Wednesday, April 6, 2016

Council debates how to help residents fix sidewalks as mayor plans to fund them in new budget

The sidewalk at 129 W. Main St. is among those that have been
painted to reduce the trip hazard. (Photo by Casey Parker-Bell)
By Katherine Stach and Anyssa Roberts
University of Kentucky School of Journalism and Media

Several sidewalks in Midway are in serious disrepair and can be a tripping hazard. The city's sidewalk policy, which has been a controversial topic for a long time, was brought up with a new perspective at Monday’s city council meeting.

For many years, the policy has been that the city can charge property owners $10 a day for damaged sidewalks. However, this has not been strictly enforced since 1990, Mayor Grayson Vandegrift said.

“If you can’t afford to pay for sidewalk repairs how do you think you can afford to pay the fine,” Vandergrift asked, “That’s absurd.”

Last fall, Vandegrift appointed a committee of council members -- Bruce Southworth, Kaye Nita Gallagher and Steven Craig -- to address the city’s sidewalk concerns and draft a plan for improvement.

Southworth, the committee's chair, said it has "been going back and forth" and not met recently, and it would be good to get the whole council involved. City officials have discussed the possibility of sharing sidewalk repair costs with property owners.

Southworth brought something to the council’s attention on Monday evening that he said had not been discussed, the possibility of the city covering the full cost of sidewalk repairs.

Vandergrift, who wants to spend $25,000 or more on sidewalks in the next fiscal year, asked Southworth about his ideas for those who don’t have sidewalks or who have already paid for their sidewalks to be repaired.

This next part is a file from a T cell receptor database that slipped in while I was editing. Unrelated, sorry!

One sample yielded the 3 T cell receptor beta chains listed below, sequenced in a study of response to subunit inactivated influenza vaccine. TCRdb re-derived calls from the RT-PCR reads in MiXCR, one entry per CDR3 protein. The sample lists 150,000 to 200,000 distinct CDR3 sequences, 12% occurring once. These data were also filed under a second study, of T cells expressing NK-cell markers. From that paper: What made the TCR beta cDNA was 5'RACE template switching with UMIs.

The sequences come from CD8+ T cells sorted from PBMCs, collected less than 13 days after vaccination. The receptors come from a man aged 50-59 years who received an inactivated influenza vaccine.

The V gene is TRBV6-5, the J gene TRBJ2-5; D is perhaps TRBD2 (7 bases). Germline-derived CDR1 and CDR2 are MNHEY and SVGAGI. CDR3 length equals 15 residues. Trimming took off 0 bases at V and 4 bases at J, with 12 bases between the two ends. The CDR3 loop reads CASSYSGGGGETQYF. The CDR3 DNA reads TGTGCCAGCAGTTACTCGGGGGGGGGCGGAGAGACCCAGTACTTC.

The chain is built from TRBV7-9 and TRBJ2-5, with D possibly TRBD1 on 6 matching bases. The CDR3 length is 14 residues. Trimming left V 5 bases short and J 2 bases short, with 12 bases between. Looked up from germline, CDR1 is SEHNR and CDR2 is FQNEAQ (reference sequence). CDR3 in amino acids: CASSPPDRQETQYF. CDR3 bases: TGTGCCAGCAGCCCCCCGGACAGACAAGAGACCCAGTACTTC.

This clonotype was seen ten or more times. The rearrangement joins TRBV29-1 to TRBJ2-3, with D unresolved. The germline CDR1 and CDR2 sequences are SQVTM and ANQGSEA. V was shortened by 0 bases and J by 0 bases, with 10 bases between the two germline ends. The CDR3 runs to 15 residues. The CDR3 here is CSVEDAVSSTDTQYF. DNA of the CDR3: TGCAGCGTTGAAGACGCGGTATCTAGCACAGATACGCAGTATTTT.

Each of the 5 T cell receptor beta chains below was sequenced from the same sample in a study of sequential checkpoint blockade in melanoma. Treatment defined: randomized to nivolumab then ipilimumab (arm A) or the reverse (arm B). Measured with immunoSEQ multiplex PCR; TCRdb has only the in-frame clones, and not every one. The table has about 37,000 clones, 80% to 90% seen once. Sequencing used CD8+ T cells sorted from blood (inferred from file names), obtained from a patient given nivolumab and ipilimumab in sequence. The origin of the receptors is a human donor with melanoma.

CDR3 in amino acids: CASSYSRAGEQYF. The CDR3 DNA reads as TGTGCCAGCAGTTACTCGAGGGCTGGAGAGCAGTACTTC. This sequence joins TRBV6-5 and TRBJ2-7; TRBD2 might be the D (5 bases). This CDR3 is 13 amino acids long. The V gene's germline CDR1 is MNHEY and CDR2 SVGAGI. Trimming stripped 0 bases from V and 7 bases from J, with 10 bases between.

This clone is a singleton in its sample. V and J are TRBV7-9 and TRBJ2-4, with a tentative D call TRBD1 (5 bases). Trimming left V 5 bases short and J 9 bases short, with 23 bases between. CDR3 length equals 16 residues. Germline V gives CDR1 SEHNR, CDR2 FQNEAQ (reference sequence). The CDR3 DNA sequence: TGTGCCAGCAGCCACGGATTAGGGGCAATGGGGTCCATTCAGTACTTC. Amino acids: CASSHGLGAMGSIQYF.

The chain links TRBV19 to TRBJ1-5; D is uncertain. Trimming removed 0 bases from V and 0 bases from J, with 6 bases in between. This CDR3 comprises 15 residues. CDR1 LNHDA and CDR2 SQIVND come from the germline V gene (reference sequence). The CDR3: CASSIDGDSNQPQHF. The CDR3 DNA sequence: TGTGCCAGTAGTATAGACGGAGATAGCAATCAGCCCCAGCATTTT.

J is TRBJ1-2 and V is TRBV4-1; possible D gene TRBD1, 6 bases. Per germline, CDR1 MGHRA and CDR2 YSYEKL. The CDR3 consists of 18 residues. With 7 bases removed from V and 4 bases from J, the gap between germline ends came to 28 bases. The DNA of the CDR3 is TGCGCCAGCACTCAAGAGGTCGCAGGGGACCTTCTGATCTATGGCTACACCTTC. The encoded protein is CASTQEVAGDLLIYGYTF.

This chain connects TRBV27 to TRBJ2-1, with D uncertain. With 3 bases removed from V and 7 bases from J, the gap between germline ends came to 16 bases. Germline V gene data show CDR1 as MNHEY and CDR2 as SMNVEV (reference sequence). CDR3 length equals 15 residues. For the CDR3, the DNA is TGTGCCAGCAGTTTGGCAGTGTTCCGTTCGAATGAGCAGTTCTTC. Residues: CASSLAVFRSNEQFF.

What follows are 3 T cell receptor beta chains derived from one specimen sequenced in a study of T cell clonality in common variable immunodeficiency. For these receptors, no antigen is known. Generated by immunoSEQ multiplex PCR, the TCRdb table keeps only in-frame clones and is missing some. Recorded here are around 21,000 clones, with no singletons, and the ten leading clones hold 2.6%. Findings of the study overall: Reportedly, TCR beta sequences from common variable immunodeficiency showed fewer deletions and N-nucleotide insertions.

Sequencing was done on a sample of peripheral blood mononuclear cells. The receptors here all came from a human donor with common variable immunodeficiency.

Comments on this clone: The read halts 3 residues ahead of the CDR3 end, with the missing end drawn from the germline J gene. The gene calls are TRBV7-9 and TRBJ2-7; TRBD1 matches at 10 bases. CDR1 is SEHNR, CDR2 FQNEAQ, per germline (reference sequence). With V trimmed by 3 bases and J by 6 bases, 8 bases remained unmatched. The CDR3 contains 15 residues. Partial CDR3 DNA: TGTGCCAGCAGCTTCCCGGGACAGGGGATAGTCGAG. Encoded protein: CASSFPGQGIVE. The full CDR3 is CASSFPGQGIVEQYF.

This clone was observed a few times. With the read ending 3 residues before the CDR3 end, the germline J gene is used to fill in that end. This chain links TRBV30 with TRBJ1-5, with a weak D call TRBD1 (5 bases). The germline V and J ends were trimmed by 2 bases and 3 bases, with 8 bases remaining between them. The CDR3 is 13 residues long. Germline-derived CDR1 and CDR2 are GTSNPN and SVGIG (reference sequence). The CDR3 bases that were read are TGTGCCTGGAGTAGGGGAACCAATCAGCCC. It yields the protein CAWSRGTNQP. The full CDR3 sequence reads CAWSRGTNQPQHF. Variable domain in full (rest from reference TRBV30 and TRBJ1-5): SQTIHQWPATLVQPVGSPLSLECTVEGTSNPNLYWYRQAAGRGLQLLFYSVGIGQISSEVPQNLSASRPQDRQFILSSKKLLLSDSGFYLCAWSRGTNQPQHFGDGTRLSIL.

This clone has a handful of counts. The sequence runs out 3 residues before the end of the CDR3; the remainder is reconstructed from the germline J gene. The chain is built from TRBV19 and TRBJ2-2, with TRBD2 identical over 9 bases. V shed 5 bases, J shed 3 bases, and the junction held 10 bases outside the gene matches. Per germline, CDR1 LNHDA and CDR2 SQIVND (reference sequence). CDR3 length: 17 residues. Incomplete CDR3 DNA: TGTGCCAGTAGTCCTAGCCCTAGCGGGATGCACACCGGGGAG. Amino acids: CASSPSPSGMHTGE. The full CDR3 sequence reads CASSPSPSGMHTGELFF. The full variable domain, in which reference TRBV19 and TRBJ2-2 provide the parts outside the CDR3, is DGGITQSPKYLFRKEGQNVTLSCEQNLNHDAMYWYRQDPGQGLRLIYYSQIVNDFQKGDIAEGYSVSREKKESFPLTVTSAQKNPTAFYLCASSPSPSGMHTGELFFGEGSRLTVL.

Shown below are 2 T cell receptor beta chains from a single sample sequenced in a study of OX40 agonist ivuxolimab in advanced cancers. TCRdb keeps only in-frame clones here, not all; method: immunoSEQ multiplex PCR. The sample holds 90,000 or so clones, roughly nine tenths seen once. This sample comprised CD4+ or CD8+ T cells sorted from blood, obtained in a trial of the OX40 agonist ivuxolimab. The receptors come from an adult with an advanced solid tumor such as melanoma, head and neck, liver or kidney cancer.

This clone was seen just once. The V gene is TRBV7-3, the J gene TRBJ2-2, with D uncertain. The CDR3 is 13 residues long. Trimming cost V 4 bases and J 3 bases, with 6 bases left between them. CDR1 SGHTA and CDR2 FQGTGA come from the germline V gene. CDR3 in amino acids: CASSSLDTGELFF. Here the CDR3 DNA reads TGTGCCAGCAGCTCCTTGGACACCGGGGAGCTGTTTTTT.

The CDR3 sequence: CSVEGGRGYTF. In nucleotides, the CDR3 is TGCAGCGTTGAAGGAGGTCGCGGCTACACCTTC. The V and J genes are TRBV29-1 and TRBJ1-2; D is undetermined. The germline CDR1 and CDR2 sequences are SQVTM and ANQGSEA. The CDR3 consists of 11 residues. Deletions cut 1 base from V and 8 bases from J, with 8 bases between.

Southworth said city money could be used to build new sidewalks on blocks that don’t have them.

Council Member Dan Roller said that although the city wants to help residents, sidewalks are for public use, not just for private homeowners. He proposed adding the sidewalk repair costs into a monthly payment for homeowners.

Vandegrift noted, “In the past we had a policy where the city would work with the owner to cover up to $500 worth of repairs.” On projects costing less than $500, the city would also assist in covering a portion, while leaving the rest to the property owner.

And, if the owner did not work with the city to repair the sidewalk by an assigned date, the city would reserve the right to go in and complete the job. The owner would be billed for the work, and if they did not pay that bill, a lien could be placed on the property.

“I think that would be both a fair and easy to execute policy,” Vandegrift said. He said the policy was actually piloted two years ago, before he became mayor, and only one person took advantage of it.

Council Member Libby Warfield noted, “Some sidewalks go the length of a resident’s entire property, and $500 isn’t even going to begin to cover those repairs.”

Council Member Sara Hicks also suggested the city apply for a grant for sidewalk repair, because the sidewalk issues affect mobility, health and school transportation.